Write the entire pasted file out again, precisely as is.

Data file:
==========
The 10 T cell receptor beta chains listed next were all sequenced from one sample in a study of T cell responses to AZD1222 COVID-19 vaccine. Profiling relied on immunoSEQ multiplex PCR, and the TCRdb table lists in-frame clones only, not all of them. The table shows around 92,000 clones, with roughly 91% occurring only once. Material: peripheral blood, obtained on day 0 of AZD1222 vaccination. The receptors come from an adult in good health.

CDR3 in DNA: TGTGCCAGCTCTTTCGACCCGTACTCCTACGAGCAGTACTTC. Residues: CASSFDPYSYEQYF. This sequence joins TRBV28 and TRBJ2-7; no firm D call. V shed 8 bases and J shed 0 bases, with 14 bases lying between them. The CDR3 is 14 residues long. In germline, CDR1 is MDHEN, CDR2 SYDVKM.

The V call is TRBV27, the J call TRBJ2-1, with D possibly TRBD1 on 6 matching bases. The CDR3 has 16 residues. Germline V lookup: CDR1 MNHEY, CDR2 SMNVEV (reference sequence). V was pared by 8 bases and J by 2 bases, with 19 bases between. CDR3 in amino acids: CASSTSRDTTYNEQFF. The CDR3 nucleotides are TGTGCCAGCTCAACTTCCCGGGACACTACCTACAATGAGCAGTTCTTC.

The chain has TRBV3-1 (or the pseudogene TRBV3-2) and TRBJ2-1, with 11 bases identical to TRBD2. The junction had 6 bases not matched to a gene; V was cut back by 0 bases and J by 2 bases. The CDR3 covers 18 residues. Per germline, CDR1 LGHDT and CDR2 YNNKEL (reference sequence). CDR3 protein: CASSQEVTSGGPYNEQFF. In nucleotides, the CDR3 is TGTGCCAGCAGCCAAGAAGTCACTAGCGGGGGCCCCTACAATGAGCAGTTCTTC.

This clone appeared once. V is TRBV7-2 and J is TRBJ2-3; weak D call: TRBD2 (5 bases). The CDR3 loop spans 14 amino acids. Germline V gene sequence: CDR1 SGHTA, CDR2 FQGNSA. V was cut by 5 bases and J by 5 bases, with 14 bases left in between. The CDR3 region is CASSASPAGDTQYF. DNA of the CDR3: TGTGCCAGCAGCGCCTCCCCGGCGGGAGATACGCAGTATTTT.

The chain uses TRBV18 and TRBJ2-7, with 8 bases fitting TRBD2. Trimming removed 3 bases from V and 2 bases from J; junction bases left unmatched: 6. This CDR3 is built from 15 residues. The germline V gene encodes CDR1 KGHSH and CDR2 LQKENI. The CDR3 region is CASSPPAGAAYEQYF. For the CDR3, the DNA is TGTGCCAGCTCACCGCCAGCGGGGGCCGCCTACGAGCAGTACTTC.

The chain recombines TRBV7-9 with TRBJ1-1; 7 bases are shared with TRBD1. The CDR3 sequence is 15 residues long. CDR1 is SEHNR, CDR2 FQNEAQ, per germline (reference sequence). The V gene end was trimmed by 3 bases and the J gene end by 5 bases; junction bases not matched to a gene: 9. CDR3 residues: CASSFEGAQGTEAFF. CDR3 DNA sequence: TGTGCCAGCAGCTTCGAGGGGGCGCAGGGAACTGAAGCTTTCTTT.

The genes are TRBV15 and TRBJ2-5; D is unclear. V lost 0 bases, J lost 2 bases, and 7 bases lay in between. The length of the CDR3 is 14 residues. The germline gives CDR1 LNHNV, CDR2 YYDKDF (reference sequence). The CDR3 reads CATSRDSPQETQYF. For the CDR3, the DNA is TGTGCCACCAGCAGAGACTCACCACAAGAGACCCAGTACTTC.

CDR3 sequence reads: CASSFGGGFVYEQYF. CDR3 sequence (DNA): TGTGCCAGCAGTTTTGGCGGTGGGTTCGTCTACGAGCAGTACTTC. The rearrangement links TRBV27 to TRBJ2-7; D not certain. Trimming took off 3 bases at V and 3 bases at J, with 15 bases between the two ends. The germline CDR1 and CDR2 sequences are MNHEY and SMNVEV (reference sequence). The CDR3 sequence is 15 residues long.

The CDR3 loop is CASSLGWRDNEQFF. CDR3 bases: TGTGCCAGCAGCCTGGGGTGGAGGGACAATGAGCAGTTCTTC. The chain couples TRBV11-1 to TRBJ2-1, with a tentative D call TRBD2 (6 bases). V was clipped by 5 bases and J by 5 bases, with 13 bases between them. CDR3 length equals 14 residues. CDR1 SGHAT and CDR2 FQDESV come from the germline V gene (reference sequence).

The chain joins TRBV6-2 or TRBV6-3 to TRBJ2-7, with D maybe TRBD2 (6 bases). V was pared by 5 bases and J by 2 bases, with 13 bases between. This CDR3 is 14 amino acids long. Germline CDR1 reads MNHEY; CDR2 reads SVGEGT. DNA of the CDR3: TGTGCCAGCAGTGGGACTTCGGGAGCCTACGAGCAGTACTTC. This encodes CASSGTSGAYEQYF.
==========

The 10 T cell receptor beta chains listed next were all sequenced from one sample in a study of T cell responses to AZD1222 COVID-19 vaccine. Profiling relied on immunoSEQ multiplex PCR, and the TCRdb table lists in-frame clones only, not all of them. The table shows around 92,000 clones, with roughly 91% occurring only once. Material: peripheral blood, obtained on day 0 of AZD1222 vaccination. The receptors come from an adult in good health.

CDR3 in DNA: TGTGCCAGCTCTTTCGACCCGTACTCCTACGAGCAGTACTTC. Residues: CASSFDPYSYEQYF. This sequence joins TRBV28 and TRBJ2-7; no firm D call. V shed 8 bases and J shed 0 bases, with 14 bases lying between them. The CDR3 is 14 residues long. In germline, CDR1 is MDHEN, CDR2 SYDVKM.

The V call is TRBV27, the J call TRBJ2-1, with D possibly TRBD1 on 6 matching bases. The CDR3 has 16 residues. Germline V lookup: CDR1 MNHEY, CDR2 SMNVEV (reference sequence). V was pared by 8 bases and J by 2 bases, with 19 bases between. CDR3 in amino acids: CASSTSRDTTYNEQFF. The CDR3 nucleotides are TGTGCCAGCTCAACTTCCCGGGACACTACCTACAATGAGCAGTTCTTC.

The chain has TRBV3-1 (or the pseudogene TRBV3-2) and TRBJ2-1, with 11 bases identical to TRBD2. The junction had 6 bases not matched to a gene; V was cut back by 0 bases and J by 2 bases. The CDR3 covers 18 residues. Per germline, CDR1 LGHDT and CDR2 YNNKEL (reference sequence). CDR3 protein: CASSQEVTSGGPYNEQFF. In nucleotides, the CDR3 is TGTGCCAGCAGCCAAGAAGTCACTAGCGGGGGCCCCTACAATGAGCAGTTCTTC.

This clone appeared once. V is TRBV7-2 and J is TRBJ2-3; weak D call: TRBD2 (5 bases). The CDR3 loop spans 14 amino acids. Germline V gene sequence: CDR1 SGHTA, CDR2 FQGNSA. V was cut by 5 bases and J by 5 bases, with 14 bases left in between. The CDR3 region is CASSASPAGDTQYF. DNA of the CDR3: TGTGCCAGCAGCGCCTCCCCGGCGGGAGATACGCAGTATTTT.

The chain uses TRBV18 and TRBJ2-7, with 8 bases fitting TRBD2. Trimming removed 3 bases from V and 2 bases from J; junction bases left unmatched: 6. This CDR3 is built from 15 residues. The germline V gene encodes CDR1 KGHSH and CDR2 LQKENI. The CDR3 region is CASSPPAGAAYEQYF. For the CDR3, the DNA is TGTGCCAGCTCACCGCCAGCGGGGGCCGCCTACGAGCAGTACTTC.

The chain recombines TRBV7-9 with TRBJ1-1; 7 bases are shared with TRBD1. The CDR3 sequence is 15 residues long. CDR1 is SEHNR, CDR2 FQNEAQ, per germline (reference sequence). The V gene end was trimmed by 3 bases and the J gene end by 5 bases; junction bases not matched to a gene: 9. CDR3 residues: CASSFEGAQGTEAFF. CDR3 DNA sequence: TGTGCCAGCAGCTTCGAGGGGGCGCAGGGAACTGAAGCTTTCTTT.

The genes are TRBV15 and TRBJ2-5; D is unclear. V lost 0 bases, J lost 2 bases, and 7 bases lay in between. The length of the CDR3 is 14 residues. The germline gives CDR1 LNHNV, CDR2 YYDKDF (reference sequence). The CDR3 reads CATSRDSPQETQYF. For the CDR3, the DNA is TGTGCCACCAGCAGAGACTCACCACAAGAGACCCAGTACTTC.

CDR3 sequence reads: CASSFGGGFVYEQYF. CDR3 sequence (DNA): TGTGCCAGCAGTTTTGGCGGTGGGTTCGTCTACGAGCAGTACTTC. The rearrangement links TRBV27 to TRBJ2-7; D not certain. Trimming took off 3 bases at V and 3 bases at J, with 15 bases between the two ends. The germline CDR1 and CDR2 sequences are MNHEY and SMNVEV (reference sequence). The CDR3 sequence is 15 residues long.

The CDR3 loop is CASSLGWRDNEQFF. CDR3 bases: TGTGCCAGCAGCCTGGGGTGGAGGGACAATGAGCAGTTCTTC. The chain couples TRBV11-1 to TRBJ2-1, with a tentative D call TRBD2 (6 bases). V was clipped by 5 bases and J by 5 bases, with 13 bases between them. CDR3 length equals 14 residues. CDR1 SGHAT and CDR2 FQDESV come from the germline V gene (reference sequence).

The chain joins TRBV6-2 or TRBV6-3 to TRBJ2-7, with D maybe TRBD2 (6 bases). V was pared by 5 bases and J by 2 bases, with 13 bases between. This CDR3 is 14 amino acids long. Germline CDR1 reads MNHEY; CDR2 reads SVGEGT. DNA of the CDR3: TGTGCCAGCAGTGGGACTTCGGGAGCCTACGAGCAGTACTTC. This encodes CASSGTSGAYEQYF.